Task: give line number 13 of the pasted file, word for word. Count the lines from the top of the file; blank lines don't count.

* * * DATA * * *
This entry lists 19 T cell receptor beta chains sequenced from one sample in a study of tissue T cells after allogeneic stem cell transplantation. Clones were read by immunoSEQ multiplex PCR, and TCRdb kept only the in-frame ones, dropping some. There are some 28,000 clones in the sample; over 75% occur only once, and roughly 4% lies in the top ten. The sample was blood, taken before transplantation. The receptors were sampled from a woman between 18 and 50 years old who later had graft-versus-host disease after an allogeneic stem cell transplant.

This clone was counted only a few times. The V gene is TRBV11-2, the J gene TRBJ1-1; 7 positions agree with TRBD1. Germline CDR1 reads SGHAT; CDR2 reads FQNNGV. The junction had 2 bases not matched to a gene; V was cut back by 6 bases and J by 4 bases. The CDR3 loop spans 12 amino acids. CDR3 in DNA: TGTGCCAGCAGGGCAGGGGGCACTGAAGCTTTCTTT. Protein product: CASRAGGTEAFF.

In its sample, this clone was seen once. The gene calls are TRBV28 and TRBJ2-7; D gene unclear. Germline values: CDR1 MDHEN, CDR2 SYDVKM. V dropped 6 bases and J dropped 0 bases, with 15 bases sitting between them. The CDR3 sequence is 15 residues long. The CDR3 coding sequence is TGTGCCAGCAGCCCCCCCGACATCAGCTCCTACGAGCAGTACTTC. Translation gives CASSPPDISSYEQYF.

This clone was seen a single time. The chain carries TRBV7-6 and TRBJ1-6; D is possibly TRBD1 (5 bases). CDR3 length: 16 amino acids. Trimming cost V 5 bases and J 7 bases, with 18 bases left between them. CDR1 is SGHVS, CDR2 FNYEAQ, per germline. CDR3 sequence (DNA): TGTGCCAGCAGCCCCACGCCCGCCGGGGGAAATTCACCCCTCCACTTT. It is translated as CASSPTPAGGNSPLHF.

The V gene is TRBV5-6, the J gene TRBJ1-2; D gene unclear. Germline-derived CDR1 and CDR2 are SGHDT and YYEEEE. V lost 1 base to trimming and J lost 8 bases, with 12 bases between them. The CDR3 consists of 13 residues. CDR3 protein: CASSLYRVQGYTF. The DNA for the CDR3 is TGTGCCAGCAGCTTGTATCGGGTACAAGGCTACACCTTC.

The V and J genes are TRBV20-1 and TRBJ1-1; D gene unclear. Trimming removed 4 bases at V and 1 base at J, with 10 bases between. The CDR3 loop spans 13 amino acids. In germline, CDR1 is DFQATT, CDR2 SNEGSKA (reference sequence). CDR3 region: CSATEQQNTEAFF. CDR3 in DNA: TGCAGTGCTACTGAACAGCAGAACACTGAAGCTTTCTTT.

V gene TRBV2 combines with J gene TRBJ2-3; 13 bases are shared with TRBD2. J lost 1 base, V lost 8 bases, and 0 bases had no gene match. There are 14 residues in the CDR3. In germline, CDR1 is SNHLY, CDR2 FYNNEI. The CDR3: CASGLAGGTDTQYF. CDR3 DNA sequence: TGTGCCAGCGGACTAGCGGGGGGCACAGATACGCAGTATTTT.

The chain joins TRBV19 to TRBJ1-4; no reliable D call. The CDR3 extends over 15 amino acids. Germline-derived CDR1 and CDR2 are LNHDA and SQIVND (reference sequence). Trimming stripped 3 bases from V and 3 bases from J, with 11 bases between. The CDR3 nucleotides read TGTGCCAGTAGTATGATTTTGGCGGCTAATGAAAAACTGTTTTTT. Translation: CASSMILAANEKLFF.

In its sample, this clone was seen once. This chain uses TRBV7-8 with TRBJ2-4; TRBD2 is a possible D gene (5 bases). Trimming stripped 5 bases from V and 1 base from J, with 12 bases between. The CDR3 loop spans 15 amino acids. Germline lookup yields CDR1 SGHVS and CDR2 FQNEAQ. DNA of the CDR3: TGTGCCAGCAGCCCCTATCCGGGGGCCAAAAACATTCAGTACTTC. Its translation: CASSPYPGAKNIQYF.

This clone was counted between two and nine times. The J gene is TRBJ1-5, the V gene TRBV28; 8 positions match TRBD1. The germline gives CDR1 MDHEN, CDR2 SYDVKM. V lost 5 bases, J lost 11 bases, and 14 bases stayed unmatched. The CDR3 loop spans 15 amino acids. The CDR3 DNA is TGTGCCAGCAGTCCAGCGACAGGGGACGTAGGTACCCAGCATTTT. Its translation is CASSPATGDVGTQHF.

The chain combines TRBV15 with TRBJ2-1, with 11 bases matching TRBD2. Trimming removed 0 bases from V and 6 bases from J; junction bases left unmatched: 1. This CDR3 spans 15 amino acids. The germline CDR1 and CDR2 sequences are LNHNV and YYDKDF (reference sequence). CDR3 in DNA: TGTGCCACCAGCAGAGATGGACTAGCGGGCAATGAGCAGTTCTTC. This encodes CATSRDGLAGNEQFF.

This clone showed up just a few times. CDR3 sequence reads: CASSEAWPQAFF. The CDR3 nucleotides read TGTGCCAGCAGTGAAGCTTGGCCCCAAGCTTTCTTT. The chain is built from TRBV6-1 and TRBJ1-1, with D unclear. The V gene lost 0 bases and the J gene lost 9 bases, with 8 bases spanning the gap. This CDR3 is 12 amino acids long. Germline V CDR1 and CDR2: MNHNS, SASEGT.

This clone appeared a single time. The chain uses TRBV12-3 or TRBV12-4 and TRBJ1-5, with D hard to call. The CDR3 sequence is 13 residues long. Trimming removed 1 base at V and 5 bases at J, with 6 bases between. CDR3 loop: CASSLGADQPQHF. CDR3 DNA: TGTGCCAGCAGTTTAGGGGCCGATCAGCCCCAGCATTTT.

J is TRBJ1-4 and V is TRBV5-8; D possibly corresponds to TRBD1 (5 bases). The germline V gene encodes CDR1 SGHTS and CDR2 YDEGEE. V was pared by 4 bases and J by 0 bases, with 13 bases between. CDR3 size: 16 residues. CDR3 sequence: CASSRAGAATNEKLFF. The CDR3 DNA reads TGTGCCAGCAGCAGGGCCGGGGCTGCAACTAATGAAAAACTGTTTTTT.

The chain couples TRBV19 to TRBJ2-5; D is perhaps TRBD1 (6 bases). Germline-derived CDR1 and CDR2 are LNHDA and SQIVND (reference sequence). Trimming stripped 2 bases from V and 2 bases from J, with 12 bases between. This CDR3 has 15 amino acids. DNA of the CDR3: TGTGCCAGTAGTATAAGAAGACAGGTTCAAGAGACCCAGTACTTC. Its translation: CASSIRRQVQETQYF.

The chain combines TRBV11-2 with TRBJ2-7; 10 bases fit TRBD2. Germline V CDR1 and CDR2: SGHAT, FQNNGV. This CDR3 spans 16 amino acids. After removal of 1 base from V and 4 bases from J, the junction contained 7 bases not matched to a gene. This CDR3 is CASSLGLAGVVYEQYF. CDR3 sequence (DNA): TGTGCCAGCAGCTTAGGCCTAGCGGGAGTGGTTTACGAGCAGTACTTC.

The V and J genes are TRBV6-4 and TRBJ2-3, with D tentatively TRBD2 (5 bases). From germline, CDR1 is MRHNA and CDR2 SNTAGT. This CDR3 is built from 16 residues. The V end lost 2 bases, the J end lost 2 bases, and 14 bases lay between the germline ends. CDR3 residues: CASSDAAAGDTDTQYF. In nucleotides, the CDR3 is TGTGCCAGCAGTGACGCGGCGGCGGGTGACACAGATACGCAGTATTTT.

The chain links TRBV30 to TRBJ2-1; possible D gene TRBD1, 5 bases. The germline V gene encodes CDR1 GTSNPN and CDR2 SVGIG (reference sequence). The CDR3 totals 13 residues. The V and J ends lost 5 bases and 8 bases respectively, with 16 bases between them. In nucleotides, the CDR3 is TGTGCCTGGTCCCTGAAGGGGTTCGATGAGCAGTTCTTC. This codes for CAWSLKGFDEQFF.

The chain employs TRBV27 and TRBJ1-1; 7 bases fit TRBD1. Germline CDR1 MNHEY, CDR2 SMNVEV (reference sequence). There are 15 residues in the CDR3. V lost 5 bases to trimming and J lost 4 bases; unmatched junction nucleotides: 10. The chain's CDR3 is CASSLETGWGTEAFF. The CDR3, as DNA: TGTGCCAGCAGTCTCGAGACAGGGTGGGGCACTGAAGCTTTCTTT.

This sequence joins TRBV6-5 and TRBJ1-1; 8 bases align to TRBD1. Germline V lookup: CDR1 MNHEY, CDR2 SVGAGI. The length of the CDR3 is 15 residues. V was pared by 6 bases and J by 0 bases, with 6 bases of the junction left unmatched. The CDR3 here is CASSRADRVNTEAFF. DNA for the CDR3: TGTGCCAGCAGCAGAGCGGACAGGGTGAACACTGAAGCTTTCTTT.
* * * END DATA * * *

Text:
This clone appeared a single time. The chain uses TRBV12-3 or TRBV12-4 and TRBJ1-5, with D hard to call. The CDR3 sequence is 13 residues long. Trimming removed 1 base at V and 5 bases at J, with 6 bases between. CDR3 loop: CASSLGADQPQHF. CDR3 DNA: TGTGCCAGCAGTTTAGGGGCCGATCAGCCCCAGCATTTT.